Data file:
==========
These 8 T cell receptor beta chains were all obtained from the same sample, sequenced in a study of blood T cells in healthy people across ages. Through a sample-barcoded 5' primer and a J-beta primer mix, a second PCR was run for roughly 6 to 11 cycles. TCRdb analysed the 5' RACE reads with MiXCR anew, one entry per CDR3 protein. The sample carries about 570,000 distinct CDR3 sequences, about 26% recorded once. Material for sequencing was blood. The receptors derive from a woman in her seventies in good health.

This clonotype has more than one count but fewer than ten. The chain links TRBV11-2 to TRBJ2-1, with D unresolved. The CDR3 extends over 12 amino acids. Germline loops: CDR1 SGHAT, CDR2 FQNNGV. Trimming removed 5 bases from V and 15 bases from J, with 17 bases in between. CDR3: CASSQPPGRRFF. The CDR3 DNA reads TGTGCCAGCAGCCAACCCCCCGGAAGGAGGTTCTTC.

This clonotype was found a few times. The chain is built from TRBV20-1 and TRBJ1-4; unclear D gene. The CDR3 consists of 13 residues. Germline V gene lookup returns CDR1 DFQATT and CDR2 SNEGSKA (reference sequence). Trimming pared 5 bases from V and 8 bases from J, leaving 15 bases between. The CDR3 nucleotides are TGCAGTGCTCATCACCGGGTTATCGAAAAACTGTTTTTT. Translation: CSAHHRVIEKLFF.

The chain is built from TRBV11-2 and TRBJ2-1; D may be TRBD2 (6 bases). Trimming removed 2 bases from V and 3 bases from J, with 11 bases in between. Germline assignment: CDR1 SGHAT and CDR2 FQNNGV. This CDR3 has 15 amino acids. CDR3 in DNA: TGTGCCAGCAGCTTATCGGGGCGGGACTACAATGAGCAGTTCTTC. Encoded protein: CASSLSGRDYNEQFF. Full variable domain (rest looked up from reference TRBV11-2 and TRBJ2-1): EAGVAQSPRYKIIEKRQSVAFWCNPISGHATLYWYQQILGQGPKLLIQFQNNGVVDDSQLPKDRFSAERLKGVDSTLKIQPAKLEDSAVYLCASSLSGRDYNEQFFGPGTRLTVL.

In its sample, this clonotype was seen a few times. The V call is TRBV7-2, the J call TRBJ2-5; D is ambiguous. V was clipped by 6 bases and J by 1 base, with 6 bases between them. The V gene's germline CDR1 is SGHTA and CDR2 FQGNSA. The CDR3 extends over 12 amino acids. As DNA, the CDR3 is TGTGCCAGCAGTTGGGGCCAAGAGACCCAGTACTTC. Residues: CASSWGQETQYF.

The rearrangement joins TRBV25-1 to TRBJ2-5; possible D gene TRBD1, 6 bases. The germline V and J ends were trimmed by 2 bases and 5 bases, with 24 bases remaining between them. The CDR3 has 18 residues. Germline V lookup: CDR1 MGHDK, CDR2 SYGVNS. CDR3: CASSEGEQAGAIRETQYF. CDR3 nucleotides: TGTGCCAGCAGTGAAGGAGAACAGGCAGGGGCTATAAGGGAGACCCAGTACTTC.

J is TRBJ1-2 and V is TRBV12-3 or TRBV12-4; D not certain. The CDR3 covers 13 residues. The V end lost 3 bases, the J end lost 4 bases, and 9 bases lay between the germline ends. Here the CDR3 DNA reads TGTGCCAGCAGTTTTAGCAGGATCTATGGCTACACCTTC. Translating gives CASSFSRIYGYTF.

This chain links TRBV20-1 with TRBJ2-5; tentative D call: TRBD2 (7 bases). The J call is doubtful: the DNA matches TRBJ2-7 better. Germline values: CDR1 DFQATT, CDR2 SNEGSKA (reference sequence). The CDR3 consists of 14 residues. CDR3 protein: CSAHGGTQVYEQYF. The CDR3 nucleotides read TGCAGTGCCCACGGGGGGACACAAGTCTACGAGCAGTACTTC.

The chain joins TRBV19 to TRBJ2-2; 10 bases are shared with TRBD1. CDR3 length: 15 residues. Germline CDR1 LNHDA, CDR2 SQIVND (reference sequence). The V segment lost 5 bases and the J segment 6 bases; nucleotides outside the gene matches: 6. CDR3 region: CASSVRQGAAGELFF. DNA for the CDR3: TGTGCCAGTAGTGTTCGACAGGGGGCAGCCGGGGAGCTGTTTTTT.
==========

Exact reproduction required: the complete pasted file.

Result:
These 8 T cell receptor beta chains were all obtained from the same sample, sequenced in a study of blood T cells in healthy people across ages. Through a sample-barcoded 5' primer and a J-beta primer mix, a second PCR was run for roughly 6 to 11 cycles. TCRdb analysed the 5' RACE reads with MiXCR anew, one entry per CDR3 protein. The sample carries about 570,000 distinct CDR3 sequences, about 26% recorded once. Material for sequencing was blood. The receptors derive from a woman in her seventies in good health.

This clonotype has more than one count but fewer than ten. The chain links TRBV11-2 to TRBJ2-1, with D unresolved. The CDR3 extends over 12 amino acids. Germline loops: CDR1 SGHAT, CDR2 FQNNGV. Trimming removed 5 bases from V and 15 bases from J, with 17 bases in between. CDR3: CASSQPPGRRFF. The CDR3 DNA reads TGTGCCAGCAGCCAACCCCCCGGAAGGAGGTTCTTC.

This clonotype was found a few times. The chain is built from TRBV20-1 and TRBJ1-4; unclear D gene. The CDR3 consists of 13 residues. Germline V gene lookup returns CDR1 DFQATT and CDR2 SNEGSKA (reference sequence). Trimming pared 5 bases from V and 8 bases from J, leaving 15 bases between. The CDR3 nucleotides are TGCAGTGCTCATCACCGGGTTATCGAAAAACTGTTTTTT. Translation: CSAHHRVIEKLFF.

The chain is built from TRBV11-2 and TRBJ2-1; D may be TRBD2 (6 bases). Trimming removed 2 bases from V and 3 bases from J, with 11 bases in between. Germline assignment: CDR1 SGHAT and CDR2 FQNNGV. This CDR3 has 15 amino acids. CDR3 in DNA: TGTGCCAGCAGCTTATCGGGGCGGGACTACAATGAGCAGTTCTTC. Encoded protein: CASSLSGRDYNEQFF. Full variable domain (rest looked up from reference TRBV11-2 and TRBJ2-1): EAGVAQSPRYKIIEKRQSVAFWCNPISGHATLYWYQQILGQGPKLLIQFQNNGVVDDSQLPKDRFSAERLKGVDSTLKIQPAKLEDSAVYLCASSLSGRDYNEQFFGPGTRLTVL.

In its sample, this clonotype was seen a few times. The V call is TRBV7-2, the J call TRBJ2-5; D is ambiguous. V was clipped by 6 bases and J by 1 base, with 6 bases between them. The V gene's germline CDR1 is SGHTA and CDR2 FQGNSA. The CDR3 extends over 12 amino acids. As DNA, the CDR3 is TGTGCCAGCAGTTGGGGCCAAGAGACCCAGTACTTC. Residues: CASSWGQETQYF.

The rearrangement joins TRBV25-1 to TRBJ2-5; possible D gene TRBD1, 6 bases. The germline V and J ends were trimmed by 2 bases and 5 bases, with 24 bases remaining between them. The CDR3 has 18 residues. Germline V lookup: CDR1 MGHDK, CDR2 SYGVNS. CDR3: CASSEGEQAGAIRETQYF. CDR3 nucleotides: TGTGCCAGCAGTGAAGGAGAACAGGCAGGGGCTATAAGGGAGACCCAGTACTTC.

J is TRBJ1-2 and V is TRBV12-3 or TRBV12-4; D not certain. The CDR3 covers 13 residues. The V end lost 3 bases, the J end lost 4 bases, and 9 bases lay between the germline ends. Here the CDR3 DNA reads TGTGCCAGCAGTTTTAGCAGGATCTATGGCTACACCTTC. Translating gives CASSFSRIYGYTF.

This chain links TRBV20-1 with TRBJ2-5; tentative D call: TRBD2 (7 bases). The J call is doubtful: the DNA matches TRBJ2-7 better. Germline values: CDR1 DFQATT, CDR2 SNEGSKA (reference sequence). The CDR3 consists of 14 residues. CDR3 protein: CSAHGGTQVYEQYF. The CDR3 nucleotides read TGCAGTGCCCACGGGGGGACACAAGTCTACGAGCAGTACTTC.

The chain joins TRBV19 to TRBJ2-2; 10 bases are shared with TRBD1. CDR3 length: 15 residues. Germline CDR1 LNHDA, CDR2 SQIVND (reference sequence). The V segment lost 5 bases and the J segment 6 bases; nucleotides outside the gene matches: 6. CDR3 region: CASSVRQGAAGELFF. DNA for the CDR3: TGTGCCAGTAGTGTTCGACAGGGGGCAGCCGGGGAGCTGTTTTTT.